I’ve been wanting to see Short Term 12 since MarBelle came back from last year’s London Film Festival raving about it. He interviewed director Destin Daniel Cretton back in October and, when asked if I wanted a preview copy, I said alright. Joke. I jumped at the chance.
The film’s protagonist Grace (Brie Larson) works in a young people’s care home with her boyfriend Mason (John Gallagher Jr.). They are the practitioners, the workers, the ones that have to deal with the raw emotions and outbursts. They work as a small team with a couple of others and tow the fine line of maintaining order whilst doling out a ton of compassion and care. The relationship between Larson and Gallagher Jr.’s characters is totally believable, they match. At least partial credit for which can be accredited to the ‘fake date’ (complete with cue cards) that Cretton sent them out on in order for the pair to create a whole back story to their characters which would provide the foundation for their on-screen interactions. This and the one day of rehearsal they managed to squeeze in has amounted to a stunning cinematic partnership.
Cretton actually worked in a care home for a couple of years which obviously informed his film, but additional research took the form of interviews with people who worked in similar places for longer periods and some of the stories they told ended up as actual dialogue or back stories to his characters. And what a set of characters they are. Marcus (Keith Stanfield) is almost eighteen and due to leave the home soon. He is dismissive and cool but emotion rears during a hair cut and one of the most gut-wrenching raps I have ever heard. Then there’s the incident with the fish and an outpouring of complete and utter desperation. Jayden (Kaitlyn Dever), who comes in as a new resident, has more in common with Grace than she initially knows and it is through this character that we learn more about our lead and what drives her to go the extra mile for her young charges. The one that really got me however was Alex Calloway’s Sammy. Happy in his own little world playing with soft toys and little characters that he is really too old to be playing with, we find out how important they are when they are taken away by his doctors. He basically shuts down, lying on his bed doing nothing, barely moving for hours, days? One of the staff finds a lost toy (I’m sure it’s a Sylvanian Family) behind the sofa when he’s tidying up and goes into Sammy’s room to give it to him. I swear I was bawling for about 10 minutes.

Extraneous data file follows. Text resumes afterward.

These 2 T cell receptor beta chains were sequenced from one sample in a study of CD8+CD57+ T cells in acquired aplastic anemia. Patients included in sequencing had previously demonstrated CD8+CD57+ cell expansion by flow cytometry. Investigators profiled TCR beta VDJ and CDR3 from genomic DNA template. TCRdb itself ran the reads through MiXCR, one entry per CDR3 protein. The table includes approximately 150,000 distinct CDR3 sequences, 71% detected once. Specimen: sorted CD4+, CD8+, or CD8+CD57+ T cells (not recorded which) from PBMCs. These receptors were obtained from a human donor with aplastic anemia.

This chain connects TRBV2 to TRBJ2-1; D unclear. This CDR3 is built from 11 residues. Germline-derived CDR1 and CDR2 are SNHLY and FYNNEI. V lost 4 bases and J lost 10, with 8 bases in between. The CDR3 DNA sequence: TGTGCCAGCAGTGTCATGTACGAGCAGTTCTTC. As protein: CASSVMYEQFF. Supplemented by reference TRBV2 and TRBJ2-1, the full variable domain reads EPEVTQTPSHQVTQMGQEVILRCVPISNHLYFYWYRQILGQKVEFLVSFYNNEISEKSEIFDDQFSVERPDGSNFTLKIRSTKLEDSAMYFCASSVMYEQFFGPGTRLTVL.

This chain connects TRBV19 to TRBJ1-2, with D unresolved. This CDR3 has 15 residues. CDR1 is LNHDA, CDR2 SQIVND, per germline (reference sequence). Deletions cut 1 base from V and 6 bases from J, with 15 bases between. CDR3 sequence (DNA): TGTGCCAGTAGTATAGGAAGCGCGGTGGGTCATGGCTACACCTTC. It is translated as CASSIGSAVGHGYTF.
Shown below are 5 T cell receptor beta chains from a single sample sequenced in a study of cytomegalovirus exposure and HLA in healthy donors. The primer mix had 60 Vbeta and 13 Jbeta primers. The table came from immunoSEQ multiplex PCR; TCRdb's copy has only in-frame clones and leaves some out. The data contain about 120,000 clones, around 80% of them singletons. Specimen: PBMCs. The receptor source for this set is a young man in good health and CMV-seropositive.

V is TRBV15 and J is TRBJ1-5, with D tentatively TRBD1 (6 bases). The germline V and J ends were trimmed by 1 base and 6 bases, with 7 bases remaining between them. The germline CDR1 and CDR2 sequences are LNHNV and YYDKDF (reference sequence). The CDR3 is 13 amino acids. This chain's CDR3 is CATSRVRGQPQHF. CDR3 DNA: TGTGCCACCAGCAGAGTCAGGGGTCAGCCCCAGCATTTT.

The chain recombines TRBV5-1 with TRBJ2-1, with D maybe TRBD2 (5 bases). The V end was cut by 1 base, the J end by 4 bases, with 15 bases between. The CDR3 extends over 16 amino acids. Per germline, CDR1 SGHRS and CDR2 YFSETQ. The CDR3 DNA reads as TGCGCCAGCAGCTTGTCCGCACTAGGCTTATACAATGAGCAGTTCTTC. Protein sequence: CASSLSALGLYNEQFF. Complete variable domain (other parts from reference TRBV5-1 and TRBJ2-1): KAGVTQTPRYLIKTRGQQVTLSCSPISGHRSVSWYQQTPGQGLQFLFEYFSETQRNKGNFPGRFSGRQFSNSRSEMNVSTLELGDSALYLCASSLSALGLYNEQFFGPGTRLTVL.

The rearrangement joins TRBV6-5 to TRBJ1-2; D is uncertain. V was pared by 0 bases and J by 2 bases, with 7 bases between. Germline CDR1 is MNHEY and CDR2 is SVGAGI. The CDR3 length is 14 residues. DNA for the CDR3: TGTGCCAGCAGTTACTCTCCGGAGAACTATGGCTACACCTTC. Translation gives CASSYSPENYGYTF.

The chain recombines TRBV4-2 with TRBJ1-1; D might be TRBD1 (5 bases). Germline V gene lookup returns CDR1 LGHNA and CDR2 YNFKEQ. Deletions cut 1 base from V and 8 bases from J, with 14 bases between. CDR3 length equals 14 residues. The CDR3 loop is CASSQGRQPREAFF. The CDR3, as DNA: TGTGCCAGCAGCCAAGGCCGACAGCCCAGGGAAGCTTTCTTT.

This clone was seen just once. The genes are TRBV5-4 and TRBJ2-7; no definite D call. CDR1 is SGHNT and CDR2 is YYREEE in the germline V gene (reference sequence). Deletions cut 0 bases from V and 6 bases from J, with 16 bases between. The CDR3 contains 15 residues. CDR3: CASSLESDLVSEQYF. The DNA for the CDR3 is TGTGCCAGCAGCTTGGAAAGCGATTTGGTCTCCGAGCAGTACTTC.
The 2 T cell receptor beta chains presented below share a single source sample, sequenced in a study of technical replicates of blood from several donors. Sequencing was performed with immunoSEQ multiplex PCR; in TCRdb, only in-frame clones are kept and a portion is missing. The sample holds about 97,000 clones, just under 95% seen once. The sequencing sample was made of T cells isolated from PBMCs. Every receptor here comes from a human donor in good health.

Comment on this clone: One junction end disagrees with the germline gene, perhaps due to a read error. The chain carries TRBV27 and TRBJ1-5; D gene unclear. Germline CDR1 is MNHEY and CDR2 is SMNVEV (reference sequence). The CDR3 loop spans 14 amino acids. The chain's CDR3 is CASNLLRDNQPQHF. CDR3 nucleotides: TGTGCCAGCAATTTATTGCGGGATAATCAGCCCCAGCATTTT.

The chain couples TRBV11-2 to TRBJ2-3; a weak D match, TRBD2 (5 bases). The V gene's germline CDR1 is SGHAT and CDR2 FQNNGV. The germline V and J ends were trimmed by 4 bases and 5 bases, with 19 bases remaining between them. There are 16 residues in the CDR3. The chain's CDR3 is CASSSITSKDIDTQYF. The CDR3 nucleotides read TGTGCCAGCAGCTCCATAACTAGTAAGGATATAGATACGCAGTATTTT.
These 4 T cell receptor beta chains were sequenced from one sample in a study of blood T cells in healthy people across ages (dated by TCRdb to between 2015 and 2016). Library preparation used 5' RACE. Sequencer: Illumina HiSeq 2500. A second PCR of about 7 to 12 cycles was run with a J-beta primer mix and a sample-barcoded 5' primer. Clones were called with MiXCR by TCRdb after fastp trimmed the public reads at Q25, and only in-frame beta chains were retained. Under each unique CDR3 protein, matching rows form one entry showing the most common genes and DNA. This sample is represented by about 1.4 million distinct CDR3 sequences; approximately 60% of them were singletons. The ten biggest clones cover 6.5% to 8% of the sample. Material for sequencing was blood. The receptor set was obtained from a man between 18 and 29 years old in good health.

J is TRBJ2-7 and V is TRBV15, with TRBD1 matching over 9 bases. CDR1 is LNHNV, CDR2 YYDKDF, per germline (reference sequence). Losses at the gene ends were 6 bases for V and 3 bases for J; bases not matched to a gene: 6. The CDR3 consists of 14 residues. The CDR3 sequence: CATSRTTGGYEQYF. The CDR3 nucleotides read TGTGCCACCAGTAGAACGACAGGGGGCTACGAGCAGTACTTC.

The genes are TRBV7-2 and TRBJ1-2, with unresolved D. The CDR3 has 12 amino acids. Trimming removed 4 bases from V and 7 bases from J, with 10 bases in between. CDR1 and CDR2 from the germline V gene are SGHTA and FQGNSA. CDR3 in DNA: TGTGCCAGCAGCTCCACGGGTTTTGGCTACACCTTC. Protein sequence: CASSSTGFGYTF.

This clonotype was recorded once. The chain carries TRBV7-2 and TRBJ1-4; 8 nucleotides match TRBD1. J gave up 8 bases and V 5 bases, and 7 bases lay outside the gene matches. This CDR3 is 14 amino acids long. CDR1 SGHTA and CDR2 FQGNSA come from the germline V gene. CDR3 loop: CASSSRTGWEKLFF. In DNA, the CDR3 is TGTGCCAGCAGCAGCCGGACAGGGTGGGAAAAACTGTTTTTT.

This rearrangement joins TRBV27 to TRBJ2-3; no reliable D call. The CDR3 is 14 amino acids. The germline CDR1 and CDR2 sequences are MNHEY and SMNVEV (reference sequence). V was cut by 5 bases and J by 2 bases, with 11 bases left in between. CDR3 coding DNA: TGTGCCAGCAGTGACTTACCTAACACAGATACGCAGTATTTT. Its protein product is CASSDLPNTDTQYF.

The film originally began life as a short and the one thing that disappoints me is that this hasn’t made its way to the DVD release. I understand that Cretton didn’t intend to stretch his short into a feature and that they are their own entities – there was a three year gap between the two films, the protagonist changed from male to female and there cast was completely changed bar Stanfield. Cretton does talk of the different characters Stanfield plays and the evolution of Marcus, but it would have been much more interesting and informative from a filmmaking standpoint to actually see those changes first-hand.
Short Term 12 is intimate as well as beautifully shot. I ultimately gave a shit about the story and every single one its characters. I think that I want to have made this film and am almost certainly in love with it, and I haven’t said that since I saw Morvern Callar at the cinema, which if you know me is high praise indeed.